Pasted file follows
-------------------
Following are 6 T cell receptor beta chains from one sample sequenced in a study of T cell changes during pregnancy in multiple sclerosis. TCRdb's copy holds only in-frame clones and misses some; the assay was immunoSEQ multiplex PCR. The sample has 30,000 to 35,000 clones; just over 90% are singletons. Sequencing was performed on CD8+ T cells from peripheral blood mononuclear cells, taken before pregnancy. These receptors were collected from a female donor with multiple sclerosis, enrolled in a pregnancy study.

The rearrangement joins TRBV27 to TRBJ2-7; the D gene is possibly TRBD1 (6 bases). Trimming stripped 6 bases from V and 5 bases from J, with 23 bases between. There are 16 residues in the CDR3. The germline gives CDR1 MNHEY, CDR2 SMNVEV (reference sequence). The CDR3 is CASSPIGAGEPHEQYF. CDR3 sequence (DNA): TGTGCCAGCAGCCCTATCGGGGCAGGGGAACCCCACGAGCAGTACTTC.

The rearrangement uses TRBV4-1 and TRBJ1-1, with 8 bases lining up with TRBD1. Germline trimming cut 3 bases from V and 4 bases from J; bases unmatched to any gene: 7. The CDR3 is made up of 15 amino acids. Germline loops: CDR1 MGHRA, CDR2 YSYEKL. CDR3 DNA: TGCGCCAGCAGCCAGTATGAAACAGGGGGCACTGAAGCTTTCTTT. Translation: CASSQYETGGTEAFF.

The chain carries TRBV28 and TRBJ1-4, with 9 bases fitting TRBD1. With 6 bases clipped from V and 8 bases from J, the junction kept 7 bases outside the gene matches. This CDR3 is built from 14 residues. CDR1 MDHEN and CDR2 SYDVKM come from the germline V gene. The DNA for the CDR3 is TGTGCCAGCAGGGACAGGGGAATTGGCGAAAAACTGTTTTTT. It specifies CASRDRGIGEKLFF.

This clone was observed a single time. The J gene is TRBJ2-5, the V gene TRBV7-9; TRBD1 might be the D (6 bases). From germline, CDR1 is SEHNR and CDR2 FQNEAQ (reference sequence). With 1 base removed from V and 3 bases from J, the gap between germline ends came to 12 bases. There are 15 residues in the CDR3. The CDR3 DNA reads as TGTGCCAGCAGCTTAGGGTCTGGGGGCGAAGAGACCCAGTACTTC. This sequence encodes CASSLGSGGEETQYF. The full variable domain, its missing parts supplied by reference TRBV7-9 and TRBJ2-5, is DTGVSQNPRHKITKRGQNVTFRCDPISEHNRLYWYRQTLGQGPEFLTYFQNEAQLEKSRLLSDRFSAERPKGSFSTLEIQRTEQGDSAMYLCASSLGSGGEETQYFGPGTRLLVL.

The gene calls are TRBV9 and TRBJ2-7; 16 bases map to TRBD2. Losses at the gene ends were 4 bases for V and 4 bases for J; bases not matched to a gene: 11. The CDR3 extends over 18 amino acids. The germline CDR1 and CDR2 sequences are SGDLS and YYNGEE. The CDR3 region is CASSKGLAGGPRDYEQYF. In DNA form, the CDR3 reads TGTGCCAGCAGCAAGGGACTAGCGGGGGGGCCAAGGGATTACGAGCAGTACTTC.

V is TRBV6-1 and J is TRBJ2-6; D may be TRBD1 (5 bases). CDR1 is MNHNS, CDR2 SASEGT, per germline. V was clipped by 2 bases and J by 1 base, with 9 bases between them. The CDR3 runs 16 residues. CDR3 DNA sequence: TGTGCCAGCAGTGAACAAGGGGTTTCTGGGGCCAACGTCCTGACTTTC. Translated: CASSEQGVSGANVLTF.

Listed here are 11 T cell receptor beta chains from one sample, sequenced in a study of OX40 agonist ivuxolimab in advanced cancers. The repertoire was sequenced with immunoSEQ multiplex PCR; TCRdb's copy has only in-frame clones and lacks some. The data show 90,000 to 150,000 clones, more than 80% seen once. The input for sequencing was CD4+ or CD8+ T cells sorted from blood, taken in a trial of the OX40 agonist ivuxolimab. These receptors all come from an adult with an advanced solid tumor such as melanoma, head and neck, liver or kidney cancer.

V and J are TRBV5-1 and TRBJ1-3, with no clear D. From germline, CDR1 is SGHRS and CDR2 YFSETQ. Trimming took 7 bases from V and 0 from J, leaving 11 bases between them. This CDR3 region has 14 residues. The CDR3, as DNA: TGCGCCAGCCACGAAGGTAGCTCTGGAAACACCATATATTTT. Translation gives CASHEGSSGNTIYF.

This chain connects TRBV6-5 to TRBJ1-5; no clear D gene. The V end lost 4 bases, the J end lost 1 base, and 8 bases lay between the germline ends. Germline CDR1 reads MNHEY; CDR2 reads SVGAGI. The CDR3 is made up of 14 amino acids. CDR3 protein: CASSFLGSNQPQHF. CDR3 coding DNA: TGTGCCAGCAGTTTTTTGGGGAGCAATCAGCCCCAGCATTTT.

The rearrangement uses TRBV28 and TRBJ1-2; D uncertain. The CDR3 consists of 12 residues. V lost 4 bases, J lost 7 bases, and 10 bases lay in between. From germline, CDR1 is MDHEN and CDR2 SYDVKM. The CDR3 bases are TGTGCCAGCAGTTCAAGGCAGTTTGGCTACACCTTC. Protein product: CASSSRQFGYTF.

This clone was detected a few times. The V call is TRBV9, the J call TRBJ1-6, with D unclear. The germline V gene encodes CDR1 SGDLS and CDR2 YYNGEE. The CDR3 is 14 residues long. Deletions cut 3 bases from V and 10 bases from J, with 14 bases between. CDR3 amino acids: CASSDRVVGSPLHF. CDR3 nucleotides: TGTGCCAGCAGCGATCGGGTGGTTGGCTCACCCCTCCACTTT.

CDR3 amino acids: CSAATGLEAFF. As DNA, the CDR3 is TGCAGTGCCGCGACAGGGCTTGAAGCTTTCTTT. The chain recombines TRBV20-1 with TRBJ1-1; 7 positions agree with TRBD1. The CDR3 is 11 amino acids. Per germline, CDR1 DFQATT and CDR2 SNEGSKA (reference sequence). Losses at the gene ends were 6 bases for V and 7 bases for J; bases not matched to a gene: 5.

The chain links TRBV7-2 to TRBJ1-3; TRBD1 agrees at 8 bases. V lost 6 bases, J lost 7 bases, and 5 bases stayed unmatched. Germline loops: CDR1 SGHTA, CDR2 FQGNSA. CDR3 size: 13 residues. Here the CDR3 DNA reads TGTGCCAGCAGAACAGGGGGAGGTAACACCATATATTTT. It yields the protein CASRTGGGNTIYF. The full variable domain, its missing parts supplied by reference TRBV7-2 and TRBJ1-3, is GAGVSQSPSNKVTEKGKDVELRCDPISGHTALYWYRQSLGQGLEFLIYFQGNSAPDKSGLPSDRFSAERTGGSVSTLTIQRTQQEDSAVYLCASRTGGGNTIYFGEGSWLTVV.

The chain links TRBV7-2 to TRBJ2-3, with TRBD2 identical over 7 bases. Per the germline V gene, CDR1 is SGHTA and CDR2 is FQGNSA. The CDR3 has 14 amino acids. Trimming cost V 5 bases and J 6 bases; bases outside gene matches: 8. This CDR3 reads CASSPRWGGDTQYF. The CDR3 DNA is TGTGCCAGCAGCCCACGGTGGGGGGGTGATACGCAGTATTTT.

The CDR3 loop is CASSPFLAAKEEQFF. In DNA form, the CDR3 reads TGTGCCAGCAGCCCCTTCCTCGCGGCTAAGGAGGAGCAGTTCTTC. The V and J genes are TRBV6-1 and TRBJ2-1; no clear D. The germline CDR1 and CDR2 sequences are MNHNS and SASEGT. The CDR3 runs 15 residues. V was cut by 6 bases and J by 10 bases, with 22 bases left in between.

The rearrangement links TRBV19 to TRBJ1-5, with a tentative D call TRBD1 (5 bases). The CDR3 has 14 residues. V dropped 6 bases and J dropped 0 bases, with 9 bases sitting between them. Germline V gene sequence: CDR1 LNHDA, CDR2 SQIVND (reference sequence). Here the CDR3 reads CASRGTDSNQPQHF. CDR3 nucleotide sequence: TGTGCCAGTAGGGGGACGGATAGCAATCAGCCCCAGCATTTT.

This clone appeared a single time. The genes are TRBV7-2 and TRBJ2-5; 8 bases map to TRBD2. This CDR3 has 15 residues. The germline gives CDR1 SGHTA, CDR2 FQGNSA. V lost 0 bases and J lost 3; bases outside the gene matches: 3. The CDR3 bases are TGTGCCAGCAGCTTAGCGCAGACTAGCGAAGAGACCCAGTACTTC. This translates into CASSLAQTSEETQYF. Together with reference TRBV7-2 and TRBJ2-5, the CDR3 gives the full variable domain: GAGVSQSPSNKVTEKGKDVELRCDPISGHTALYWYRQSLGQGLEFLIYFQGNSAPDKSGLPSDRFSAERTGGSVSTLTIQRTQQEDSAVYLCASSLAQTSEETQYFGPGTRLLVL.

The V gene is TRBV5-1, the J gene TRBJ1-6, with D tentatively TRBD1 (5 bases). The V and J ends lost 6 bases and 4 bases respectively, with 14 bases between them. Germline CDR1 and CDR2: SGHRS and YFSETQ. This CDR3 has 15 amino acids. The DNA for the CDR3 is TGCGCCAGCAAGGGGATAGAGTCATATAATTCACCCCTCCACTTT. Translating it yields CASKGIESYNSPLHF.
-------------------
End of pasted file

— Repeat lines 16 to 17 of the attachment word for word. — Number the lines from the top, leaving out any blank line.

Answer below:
The CDR3 loop is CASSPFLAAKEEQFF. In DNA form, the CDR3 reads TGTGCCAGCAGCCCCTTCCTCGCGGCTAAGGAGGAGCAGTTCTTC. The V and J genes are TRBV6-1 and TRBJ2-1; no clear D. The germline CDR1 and CDR2 sequences are MNHNS and SASEGT. The CDR3 runs 15 residues. V was cut by 6 bases and J by 10 bases, with 22 bases left in between.

The rearrangement links TRBV19 to TRBJ1-5, with a tentative D call TRBD1 (5 bases). The CDR3 has 14 residues. V dropped 6 bases and J dropped 0 bases, with 9 bases sitting between them. Germline V gene sequence: CDR1 LNHDA, CDR2 SQIVND (reference sequence). Here the CDR3 reads CASRGTDSNQPQHF. CDR3 nucleotide sequence: TGTGCCAGTAGGGGGACGGATAGCAATCAGCCCCAGCATTTT.